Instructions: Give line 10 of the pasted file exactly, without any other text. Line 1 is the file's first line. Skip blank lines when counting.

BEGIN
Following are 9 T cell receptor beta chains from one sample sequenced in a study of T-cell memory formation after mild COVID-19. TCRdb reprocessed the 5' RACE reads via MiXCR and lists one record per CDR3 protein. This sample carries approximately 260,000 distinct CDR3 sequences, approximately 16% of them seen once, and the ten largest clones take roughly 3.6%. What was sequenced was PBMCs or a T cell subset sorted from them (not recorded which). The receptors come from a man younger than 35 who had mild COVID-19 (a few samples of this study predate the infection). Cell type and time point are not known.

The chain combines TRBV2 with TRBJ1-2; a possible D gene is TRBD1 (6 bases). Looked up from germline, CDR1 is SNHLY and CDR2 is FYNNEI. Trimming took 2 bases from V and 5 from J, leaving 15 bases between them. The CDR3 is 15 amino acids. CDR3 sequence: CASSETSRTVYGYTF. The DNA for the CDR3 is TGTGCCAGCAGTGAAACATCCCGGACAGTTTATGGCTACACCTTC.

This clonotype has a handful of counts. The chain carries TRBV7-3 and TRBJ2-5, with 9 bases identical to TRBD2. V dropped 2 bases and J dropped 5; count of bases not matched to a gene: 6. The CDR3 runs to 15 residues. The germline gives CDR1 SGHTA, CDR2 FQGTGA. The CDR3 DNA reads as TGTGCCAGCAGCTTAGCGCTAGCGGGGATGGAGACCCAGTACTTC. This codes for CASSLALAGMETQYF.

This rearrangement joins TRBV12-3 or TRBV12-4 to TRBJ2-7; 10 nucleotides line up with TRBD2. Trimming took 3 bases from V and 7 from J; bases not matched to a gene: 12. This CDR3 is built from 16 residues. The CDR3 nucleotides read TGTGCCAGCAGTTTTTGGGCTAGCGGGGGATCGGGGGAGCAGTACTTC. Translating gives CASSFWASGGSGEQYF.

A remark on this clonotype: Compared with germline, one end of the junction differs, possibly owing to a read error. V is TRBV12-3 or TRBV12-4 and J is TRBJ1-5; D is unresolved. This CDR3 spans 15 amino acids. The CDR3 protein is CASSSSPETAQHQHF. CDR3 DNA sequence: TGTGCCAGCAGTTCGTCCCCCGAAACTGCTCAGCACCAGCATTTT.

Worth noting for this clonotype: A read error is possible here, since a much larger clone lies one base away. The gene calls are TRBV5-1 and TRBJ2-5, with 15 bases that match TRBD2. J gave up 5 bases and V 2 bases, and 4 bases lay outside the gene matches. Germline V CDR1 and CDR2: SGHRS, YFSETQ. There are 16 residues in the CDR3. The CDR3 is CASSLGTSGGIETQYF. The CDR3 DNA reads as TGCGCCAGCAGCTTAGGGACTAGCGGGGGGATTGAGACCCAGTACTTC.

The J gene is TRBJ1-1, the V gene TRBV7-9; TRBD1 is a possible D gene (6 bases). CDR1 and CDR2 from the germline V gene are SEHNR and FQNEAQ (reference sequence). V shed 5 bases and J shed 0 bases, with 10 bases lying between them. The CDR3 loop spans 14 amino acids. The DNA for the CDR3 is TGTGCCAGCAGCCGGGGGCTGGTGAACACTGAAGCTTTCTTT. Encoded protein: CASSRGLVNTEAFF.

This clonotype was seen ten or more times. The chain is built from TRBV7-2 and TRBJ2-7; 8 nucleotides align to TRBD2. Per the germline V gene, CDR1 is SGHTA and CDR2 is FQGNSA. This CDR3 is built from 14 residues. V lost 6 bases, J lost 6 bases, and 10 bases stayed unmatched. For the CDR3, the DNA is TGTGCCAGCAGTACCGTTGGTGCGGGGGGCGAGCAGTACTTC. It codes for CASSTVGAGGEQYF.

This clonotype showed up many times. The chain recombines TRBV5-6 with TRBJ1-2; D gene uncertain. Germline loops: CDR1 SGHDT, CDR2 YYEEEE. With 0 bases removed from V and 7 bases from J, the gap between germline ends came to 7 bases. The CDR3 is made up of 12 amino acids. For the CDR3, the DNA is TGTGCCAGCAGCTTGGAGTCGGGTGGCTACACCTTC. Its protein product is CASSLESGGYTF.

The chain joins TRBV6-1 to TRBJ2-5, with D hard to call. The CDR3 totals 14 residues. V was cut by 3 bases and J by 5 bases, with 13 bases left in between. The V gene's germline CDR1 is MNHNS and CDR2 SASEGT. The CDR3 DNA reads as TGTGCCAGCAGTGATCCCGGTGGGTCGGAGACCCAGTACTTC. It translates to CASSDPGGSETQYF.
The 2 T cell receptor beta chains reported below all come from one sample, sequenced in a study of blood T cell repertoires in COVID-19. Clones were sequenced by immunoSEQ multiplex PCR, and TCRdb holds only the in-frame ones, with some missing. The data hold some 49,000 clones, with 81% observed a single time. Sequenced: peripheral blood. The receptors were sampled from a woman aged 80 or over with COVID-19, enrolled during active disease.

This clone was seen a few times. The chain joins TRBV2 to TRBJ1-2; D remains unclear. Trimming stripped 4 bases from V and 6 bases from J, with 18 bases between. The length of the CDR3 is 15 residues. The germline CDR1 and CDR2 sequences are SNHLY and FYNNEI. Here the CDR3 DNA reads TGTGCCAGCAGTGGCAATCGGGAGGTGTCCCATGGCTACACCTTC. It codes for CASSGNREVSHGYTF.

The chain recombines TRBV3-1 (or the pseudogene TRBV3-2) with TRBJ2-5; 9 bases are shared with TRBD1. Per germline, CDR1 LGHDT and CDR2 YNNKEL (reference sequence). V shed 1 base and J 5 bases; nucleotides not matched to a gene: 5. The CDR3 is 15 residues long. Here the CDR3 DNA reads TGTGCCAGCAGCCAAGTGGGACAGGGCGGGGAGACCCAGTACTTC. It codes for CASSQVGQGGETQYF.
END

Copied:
The chain joins TRBV6-1 to TRBJ2-5, with D hard to call. The CDR3 totals 14 residues. V was cut by 3 bases and J by 5 bases, with 13 bases left in between. The V gene's germline CDR1 is MNHNS and CDR2 SASEGT. The CDR3 DNA reads as TGTGCCAGCAGTGATCCCGGTGGGTCGGAGACCCAGTACTTC. It translates to CASSDPGGSETQYF.